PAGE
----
Gangs and guns make the headlines, but the “violence of low expectations” is taking the real toll on young people in communities like Jane and Finch, said York University researcher Uzo Anucha in the Toronto Star May 5. So Anucha and her team at York’s School of Social Work are linking 40 university students with 40 youth in a Jane-Finch high school to raise expectations….Anucha hopes that through these social action projects, the Jane-Finch youth will discover their strengths and begin to see themselves as future college and university students with futures beyond the community stereotypes. Read full story.
Canada ranks poorly in survey of the state of parent/teen bonds
Changing family structures, workplace demands and social networking are driving a wedge between parents and children. In a World Health Organization (WHO) ranking of developed countries, Canada ranks near the bottom – about 31 out of 38 – in the quality of the bond between teenagers and their parents….“Children and youth desperately need their parents for developing emotional and behavioural regulation, but also for finding a moral compass, for solving day-to-day problems,” said York University Distinguished Research Professor and bullying expert Debra Pepler, in The Globe and Mail May 5. Read full story.
Critics fear replacement for long-form census will hurt immigrants
A change to the collection of national data on immigration will seriously hinder future policies and programs for newcomers across the GTA….Researchers also worry it will be difficult to compare the newly collected data to past information collected, and to establish trends. “We have changing dynamics in terms of immigration policy, and now we don’t have the opportunity to see what impact those changing policies are having, because we don’t have the same methodology to count people,” said York sociology Professor Luin Goldring in the Toronto Star May 6. Read full story.
Bangladesh factory collapse: disaster spurs concern for worker’s safety, rights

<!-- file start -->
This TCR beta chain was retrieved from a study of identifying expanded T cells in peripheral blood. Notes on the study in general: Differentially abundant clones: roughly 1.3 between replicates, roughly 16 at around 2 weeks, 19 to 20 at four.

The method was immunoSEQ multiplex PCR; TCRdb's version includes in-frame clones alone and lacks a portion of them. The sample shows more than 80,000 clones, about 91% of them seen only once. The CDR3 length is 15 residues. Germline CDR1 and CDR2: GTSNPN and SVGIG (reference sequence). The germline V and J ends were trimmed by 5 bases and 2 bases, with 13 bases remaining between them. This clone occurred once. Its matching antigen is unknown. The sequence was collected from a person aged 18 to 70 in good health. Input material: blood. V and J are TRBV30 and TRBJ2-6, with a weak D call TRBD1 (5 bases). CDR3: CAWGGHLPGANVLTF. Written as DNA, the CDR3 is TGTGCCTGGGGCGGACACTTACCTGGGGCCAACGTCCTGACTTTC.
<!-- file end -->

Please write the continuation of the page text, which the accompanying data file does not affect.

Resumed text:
Governments of struggling states, as well as corporations that outsource their manufacturing to them, fear the price tag of improved working conditions, said York University political science Professor Ananya Mukherjee in the Toronto Star May 4. “The logic is that if we make it a bit more expensive, the company will become uncompetitive,” she said. “But the way prices break down, wages are a very small percentage. Corporations spend huge sums on celebrities to promote their products, when the best way to do that is to treat workers decently.” Read full story.
Porter fighting turbulence in push to expand Toronto island airport
This week, city council will consider Porter’s latest expansion proposal – adding longer range jets to its routes – and the airline has offered to pick up the roughly $200,000 cost for the city’s staff study. And once again, opponents are lining up and threatening to ground Porter’s plans….The new jets would create 1,000 additional jobs and double economic benefits to Toronto to $4 billion, including significant and growing tourism revenue….“The more connectivity, the more travel options there are to go between Toronto and another part of the world, the better off Toronto and the province will be,” said York University economics Professor Fred Lazar in the Toronto Sun May 4. “It provides more competition for the main carriers. It saves time, it makes business travel more attractive and that will in turn lead to productivity gains for the region.” Read full story.
An austerity agenda hidden in an ‘NDP budget’
“The Ontario government tries to satisfy everyone. How does a minority government mired in a big deficit and in the grips of weak economic growth craft a budget that satisfies the NDP opposition and keeps the financial markets content?” wrote Eugene Lang, adjunct member of the York’s Glendon College Graduate School of Public and International Affairs, in the Ottawa Citizen May 3. “The inaugural budget of Premier Kathleen Wynne and novice Finance Minister Charles Sousa has likely succeeded where these and previous attempts at placating left and right have failed. The NDP will undoubtedly support the budget because it meets most of their demands. And Bay Street should be quite satisfied with a fiscal plan that is consistent with their agenda.” Read full story.